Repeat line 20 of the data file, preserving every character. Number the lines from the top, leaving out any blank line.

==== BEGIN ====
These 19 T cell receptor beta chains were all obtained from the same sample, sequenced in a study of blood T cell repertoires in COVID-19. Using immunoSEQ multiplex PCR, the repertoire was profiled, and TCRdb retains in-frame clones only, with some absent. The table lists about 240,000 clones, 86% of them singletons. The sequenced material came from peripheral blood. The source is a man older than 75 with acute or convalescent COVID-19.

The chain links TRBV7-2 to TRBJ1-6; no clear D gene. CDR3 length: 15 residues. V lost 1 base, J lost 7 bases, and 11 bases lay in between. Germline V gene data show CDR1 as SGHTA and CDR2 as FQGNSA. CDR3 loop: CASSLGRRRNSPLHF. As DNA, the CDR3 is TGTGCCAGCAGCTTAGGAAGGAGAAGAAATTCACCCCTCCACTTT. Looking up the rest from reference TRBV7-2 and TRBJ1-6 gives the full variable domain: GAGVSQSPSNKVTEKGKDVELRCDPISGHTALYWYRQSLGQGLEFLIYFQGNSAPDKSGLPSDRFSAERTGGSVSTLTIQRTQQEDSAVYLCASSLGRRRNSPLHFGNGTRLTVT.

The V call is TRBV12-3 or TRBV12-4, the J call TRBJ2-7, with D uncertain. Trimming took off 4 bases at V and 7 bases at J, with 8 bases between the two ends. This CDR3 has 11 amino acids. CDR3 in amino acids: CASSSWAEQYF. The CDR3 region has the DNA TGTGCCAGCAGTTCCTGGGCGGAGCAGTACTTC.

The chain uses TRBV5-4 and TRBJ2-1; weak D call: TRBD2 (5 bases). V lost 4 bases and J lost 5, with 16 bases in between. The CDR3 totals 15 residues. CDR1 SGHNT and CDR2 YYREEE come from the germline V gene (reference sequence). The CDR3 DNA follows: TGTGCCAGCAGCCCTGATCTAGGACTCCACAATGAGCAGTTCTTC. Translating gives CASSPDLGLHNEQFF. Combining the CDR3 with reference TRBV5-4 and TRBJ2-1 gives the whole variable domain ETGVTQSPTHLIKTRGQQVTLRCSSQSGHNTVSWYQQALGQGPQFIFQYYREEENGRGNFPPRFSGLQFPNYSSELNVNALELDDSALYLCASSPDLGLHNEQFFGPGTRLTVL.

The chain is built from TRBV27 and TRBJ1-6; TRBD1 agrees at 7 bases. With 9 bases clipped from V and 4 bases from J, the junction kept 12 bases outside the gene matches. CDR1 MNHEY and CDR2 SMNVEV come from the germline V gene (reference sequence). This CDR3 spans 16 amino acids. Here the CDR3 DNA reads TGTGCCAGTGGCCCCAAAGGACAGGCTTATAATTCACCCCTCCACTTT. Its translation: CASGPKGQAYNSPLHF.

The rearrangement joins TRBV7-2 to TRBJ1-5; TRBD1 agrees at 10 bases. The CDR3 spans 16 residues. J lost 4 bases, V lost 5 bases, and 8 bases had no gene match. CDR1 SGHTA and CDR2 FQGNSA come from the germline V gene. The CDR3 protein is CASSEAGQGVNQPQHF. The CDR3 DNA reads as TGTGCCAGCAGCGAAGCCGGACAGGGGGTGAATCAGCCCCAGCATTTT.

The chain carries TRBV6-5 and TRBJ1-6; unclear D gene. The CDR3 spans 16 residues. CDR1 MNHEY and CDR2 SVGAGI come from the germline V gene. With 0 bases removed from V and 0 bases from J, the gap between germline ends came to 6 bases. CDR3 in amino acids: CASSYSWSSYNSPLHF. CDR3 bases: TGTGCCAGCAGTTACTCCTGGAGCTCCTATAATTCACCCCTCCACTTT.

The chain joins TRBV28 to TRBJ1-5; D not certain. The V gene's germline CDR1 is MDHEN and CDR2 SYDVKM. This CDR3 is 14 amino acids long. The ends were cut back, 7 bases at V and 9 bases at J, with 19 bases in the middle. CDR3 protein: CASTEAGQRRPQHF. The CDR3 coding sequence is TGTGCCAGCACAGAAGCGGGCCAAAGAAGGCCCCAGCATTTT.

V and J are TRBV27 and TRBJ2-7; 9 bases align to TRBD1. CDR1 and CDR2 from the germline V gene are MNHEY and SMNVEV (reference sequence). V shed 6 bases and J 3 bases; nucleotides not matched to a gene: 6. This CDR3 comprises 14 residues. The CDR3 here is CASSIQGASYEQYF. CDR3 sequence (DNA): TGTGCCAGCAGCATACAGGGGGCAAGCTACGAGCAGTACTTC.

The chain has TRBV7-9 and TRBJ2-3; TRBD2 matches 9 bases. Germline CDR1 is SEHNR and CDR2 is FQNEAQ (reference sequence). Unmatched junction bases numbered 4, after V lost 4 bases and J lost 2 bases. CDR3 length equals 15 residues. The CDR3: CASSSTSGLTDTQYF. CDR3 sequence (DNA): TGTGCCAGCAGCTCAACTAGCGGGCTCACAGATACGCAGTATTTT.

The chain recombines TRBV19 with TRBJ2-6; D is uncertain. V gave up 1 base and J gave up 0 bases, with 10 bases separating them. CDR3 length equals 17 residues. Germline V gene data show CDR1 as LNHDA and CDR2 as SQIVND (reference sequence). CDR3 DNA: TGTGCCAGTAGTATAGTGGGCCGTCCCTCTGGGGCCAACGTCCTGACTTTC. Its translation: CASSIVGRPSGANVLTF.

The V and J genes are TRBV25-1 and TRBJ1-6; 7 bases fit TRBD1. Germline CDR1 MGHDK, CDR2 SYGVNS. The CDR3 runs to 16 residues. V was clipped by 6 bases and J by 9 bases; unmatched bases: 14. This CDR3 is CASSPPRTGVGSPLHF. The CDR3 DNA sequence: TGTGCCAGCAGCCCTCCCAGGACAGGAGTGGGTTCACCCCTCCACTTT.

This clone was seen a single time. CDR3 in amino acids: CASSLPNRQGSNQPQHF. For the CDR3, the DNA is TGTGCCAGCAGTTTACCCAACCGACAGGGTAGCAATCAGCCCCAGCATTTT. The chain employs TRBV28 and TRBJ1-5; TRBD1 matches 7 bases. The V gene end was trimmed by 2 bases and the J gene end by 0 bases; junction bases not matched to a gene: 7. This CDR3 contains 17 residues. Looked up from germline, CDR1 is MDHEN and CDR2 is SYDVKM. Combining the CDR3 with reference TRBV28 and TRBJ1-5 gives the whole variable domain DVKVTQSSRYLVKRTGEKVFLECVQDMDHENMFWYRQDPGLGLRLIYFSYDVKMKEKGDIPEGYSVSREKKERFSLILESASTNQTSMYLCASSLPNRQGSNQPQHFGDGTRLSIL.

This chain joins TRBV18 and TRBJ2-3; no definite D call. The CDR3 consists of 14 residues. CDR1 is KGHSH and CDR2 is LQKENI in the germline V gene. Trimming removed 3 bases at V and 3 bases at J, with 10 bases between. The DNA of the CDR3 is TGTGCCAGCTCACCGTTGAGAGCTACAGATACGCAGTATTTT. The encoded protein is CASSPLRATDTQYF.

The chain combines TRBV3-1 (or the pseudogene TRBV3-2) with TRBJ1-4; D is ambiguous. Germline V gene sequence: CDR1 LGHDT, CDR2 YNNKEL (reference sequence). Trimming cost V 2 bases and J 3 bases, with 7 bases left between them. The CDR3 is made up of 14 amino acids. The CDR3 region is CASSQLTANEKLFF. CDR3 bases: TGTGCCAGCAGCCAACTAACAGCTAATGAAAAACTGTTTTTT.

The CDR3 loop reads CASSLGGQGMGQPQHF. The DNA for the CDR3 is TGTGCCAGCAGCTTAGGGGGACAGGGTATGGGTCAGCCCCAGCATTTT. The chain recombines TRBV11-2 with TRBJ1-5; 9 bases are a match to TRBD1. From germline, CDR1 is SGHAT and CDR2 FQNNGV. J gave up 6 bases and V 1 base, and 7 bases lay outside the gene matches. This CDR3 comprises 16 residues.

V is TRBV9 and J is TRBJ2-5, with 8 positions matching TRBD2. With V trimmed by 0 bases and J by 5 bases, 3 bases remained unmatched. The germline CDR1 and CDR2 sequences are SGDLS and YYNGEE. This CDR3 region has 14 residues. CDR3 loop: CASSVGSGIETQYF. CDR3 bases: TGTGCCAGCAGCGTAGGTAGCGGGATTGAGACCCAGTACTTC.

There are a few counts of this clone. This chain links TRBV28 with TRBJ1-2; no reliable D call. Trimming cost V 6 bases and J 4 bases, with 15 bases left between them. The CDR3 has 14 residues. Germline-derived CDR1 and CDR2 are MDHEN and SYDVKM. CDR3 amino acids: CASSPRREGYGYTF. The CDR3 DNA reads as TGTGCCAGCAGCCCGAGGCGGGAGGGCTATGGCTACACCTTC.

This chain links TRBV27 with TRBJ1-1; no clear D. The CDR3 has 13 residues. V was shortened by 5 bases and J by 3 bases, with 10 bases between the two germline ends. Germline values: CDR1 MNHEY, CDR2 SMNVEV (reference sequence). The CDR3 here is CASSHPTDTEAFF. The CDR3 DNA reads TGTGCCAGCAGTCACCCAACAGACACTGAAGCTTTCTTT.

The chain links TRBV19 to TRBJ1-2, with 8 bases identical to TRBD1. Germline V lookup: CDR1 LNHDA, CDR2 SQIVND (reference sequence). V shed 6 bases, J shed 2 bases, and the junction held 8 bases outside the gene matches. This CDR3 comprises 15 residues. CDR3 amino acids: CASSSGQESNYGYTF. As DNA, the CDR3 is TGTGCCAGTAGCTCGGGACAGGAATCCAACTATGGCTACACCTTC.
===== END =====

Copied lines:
The chain links TRBV19 to TRBJ1-2, with 8 bases identical to TRBD1. Germline V lookup: CDR1 LNHDA, CDR2 SQIVND (reference sequence). V shed 6 bases, J shed 2 bases, and the junction held 8 bases outside the gene matches. This CDR3 comprises 15 residues. CDR3 amino acids: CASSSGQESNYGYTF. As DNA, the CDR3 is TGTGCCAGTAGCTCGGGACAGGAATCCAACTATGGCTACACCTTC.